Mysteries of sandhill cranes around Chicago area: Flights not as simple as they seem, plus Stray Cast
It took sandhill cranes awhile to make the fall flight through the Chicago area to Jasper-Pulaski Fish and Wildlife Area, though they did in a rush the last few weeks, but those flights are not simply one-and-done; plus the Stray Cast.
MEDARYVILLE, Ind. — As more flew in, thousands of sandhill cranes fed Thursday in the fields around the power plant near Wheatfield, Indiana.
That hyped me on my annual visit to Jasper-Pulaski Fish and Wildlife Area, the migration site southeast of Valparaiso. But when I climbed the viewing tower, few were visible. People sure were. They were packed two-deep on the tower. Dozens lined the fence below. Then, in the half-hour before sunset and 15 minutes afterward, sandhills krooed and flew in by the thousands.
One group landed close enough for me to see their feet drop like landing gear. Then they walked away. Rarely do groups land close to the tower anymore.
It has been a historically odd fall for sandhills.
‘‘I have worked outside for 50 years and always keep an eye out for the sandhills,’’ Dennis Ponstein emailed last week. ‘‘Are they late this year?’’
‘‘This year has been a unique year, like you mentioned, with the sandhill crane migration being quite late,’’ emailed Allisyn-Marie Gillet, Indiana’s state ornithologist. ‘‘Because of the mild weather, most of the cranes were remaining in the Upper Midwest. . . . The reason for their delayed migration is that there were no strong cold fronts. Cold weather with strong northern winds provide excellent tailwinds that encourage birds to migrate, as tailwinds make it easier for the birds to fly south.’’
The big flight finally came Nov. 21-22. Sandhills piled into Jasper-Pulaski, where the weekly count jumped from 4,452 on Nov. 18 to 28,652 on Nov. 23.
‘‘Amazing how rare they were a couple of decades ago,’’ said Mike Ward, who is working on data from 50 years of spring bird counts in Illinois.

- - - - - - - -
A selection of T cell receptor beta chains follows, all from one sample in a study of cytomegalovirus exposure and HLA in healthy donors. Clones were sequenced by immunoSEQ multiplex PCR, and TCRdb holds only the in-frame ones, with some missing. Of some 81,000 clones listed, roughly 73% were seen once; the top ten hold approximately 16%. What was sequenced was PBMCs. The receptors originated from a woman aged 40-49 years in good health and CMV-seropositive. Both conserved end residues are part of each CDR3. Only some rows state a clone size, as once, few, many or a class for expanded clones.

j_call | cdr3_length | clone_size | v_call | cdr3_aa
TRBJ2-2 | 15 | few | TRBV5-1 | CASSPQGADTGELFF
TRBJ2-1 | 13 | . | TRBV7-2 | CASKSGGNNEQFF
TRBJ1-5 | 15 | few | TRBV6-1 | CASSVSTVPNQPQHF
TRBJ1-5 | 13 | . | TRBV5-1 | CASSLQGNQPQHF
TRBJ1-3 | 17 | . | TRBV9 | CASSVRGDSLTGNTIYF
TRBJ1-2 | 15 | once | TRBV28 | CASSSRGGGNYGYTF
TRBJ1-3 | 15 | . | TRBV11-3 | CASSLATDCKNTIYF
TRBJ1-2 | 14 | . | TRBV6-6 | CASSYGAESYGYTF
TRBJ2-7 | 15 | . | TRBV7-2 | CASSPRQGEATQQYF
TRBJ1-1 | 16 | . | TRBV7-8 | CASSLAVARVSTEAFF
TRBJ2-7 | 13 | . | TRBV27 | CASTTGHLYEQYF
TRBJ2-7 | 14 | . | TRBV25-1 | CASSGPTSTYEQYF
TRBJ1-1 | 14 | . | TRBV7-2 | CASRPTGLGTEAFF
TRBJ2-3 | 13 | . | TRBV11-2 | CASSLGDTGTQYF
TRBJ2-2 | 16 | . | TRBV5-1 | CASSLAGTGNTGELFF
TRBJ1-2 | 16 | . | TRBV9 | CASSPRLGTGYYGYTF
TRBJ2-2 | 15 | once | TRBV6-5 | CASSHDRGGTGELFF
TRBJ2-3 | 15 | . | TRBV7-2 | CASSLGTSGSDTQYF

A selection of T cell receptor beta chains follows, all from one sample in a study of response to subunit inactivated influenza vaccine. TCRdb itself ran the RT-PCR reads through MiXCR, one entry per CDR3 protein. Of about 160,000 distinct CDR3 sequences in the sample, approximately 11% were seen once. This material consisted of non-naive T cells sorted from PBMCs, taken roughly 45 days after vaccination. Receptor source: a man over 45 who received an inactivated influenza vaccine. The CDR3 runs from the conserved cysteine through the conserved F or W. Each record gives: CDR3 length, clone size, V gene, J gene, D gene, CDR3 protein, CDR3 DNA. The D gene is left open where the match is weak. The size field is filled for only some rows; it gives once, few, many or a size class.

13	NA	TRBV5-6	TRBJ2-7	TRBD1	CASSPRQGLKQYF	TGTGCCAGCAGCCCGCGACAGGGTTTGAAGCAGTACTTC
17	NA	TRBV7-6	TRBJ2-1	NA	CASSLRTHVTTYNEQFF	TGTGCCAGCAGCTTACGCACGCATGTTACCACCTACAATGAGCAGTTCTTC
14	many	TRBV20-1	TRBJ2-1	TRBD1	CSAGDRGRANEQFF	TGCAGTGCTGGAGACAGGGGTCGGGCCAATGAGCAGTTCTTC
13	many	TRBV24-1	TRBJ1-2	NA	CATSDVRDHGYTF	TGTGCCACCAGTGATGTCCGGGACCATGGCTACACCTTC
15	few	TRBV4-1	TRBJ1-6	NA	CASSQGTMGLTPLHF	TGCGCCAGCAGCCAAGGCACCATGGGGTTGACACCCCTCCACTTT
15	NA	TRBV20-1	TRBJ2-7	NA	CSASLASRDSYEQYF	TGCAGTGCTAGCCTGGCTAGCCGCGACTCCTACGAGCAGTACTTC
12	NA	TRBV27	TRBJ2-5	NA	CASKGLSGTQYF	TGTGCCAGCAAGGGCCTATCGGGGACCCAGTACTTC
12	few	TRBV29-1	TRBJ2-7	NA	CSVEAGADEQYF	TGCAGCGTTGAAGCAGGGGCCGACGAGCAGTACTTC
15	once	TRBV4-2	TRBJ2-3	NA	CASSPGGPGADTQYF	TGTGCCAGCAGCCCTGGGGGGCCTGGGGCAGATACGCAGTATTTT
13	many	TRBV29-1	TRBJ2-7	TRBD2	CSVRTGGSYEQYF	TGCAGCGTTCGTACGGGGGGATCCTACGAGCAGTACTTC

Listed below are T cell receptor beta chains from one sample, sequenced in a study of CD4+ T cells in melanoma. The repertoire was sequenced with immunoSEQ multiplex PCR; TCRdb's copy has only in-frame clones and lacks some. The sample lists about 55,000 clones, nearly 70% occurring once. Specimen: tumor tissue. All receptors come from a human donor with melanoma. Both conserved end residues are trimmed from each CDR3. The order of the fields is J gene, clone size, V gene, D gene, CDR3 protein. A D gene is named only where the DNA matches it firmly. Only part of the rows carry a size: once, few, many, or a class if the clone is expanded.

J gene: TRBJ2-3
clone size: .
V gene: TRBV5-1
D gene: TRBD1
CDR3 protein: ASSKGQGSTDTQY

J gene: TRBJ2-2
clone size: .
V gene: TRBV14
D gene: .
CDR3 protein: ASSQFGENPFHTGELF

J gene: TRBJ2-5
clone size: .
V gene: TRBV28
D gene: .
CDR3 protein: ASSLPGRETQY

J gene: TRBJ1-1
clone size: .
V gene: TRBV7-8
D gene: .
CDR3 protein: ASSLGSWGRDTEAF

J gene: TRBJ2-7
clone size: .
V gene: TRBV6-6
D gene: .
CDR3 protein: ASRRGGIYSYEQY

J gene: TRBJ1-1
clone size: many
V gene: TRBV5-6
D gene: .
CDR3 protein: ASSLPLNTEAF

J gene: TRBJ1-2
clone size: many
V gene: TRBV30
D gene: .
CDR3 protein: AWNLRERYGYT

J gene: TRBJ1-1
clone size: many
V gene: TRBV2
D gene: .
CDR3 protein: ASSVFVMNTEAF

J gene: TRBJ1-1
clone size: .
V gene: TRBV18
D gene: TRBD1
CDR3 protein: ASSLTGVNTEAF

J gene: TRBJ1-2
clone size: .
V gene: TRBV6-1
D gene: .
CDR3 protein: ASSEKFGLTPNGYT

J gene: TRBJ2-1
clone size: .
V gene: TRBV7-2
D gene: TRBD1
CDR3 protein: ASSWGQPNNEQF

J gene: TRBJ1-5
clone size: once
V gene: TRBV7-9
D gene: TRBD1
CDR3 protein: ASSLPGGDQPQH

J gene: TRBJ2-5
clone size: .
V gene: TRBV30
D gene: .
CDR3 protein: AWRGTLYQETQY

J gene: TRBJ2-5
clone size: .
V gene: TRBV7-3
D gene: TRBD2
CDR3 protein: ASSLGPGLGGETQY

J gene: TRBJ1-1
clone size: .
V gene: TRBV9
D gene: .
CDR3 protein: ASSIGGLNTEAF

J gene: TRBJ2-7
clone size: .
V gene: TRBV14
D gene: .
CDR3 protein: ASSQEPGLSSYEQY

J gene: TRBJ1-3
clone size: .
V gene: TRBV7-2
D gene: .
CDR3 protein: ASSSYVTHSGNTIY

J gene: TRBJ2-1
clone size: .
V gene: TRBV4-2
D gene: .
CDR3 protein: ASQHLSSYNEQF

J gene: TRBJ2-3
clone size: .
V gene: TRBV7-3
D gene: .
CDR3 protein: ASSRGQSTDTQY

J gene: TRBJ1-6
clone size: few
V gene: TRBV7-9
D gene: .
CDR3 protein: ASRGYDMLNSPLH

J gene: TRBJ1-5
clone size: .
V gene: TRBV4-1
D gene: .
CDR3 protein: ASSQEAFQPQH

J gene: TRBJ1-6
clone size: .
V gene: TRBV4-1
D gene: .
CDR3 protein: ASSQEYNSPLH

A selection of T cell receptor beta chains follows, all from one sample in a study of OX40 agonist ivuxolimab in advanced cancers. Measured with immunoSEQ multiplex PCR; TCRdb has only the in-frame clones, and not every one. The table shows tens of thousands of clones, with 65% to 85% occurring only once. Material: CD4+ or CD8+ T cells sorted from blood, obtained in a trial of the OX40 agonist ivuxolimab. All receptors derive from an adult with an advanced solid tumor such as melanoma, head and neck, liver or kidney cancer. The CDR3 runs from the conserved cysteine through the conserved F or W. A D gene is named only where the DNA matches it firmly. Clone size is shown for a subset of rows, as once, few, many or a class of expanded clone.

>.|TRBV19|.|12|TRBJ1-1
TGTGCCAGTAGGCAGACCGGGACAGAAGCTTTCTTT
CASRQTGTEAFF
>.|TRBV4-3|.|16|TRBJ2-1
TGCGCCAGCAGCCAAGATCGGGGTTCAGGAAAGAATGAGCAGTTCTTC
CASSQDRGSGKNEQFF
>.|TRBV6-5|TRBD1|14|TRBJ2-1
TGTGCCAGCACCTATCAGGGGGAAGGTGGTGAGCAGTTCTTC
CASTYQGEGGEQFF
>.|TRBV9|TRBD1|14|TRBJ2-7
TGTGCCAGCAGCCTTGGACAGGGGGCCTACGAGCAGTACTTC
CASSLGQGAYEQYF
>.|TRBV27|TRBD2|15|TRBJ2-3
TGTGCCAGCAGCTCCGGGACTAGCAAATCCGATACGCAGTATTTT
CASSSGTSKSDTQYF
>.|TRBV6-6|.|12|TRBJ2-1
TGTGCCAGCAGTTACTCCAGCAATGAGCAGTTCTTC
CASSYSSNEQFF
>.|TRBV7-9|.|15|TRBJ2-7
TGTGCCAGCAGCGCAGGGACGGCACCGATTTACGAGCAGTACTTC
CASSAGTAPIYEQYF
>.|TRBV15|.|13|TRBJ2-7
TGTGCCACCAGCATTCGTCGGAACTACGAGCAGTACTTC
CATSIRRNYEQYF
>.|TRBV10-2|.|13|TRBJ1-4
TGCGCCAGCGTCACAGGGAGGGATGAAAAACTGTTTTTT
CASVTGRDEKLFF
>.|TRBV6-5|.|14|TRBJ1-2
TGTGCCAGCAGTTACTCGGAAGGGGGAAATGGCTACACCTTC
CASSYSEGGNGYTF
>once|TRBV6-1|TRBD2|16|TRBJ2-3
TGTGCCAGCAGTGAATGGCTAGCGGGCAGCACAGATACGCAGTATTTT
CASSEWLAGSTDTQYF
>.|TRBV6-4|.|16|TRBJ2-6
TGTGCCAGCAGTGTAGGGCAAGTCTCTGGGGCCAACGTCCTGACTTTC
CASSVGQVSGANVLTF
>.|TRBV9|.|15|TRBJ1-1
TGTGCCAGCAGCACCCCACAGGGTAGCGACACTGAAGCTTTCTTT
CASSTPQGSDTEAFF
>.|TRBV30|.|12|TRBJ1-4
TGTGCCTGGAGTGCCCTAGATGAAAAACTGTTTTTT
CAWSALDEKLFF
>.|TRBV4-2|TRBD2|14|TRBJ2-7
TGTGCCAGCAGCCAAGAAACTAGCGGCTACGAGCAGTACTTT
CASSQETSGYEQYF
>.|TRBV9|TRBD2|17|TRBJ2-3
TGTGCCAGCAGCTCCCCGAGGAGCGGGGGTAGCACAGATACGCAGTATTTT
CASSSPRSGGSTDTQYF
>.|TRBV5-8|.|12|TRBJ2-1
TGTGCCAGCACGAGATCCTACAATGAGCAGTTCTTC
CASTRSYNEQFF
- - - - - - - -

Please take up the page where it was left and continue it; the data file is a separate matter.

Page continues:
He is the Illinois professor in whose Ward Lab avian ecology and behavior are studied.
In a study, he and student Jeff Fox tracked about 80 sandhills with transmitters and receivers at Chain O’Lakes State Park and Jasper-Pulaski and found that those flights aren’t one-and-done.
‘‘Birds fly down from northeast Illinois, then fly back a couple of days later,’’ Ward said. ‘‘Birds seem to hang around this area. They wait until the very last second until they go. For a bird, they are pushing it. But, again, they are big birds that can fly in those conditions.
‘‘I was surprised. But they can make that trip pretty fast. They are flying high, and they are probably doing 30 to 40 kilometers an hour. To go from northern Cook County to J-P doesn’t take them very long.’’
Ward agreed that migrating sandhills indicate seasonal change for Chicago-area people.
‘‘It is easy for the average person in the outdoors to identify them, and they are so loud that they are good indicators of spring coming or winter coming, if you are outside and look up when you hear them,’’ he said.
When the light dimmed Thursday, the sandhills halted flying.
It was time.
If you are going to Jasper-Pulaski, reach the tower an hour before sunset. I usually drive around nearby fields beforehand.
The All-Canada Show is canceled for next year. Click here for the updated list of shows, classes and swap meets.
When harvest numbers come for the second segment of firearm deer season, I will post them at chicago.suntimes.com/outdoors. . . . Muzzleloader-only deer season runs Friday through Sunday.
Dick Allen is the big buck that walks a different trail and doesn’t end up on a den wall.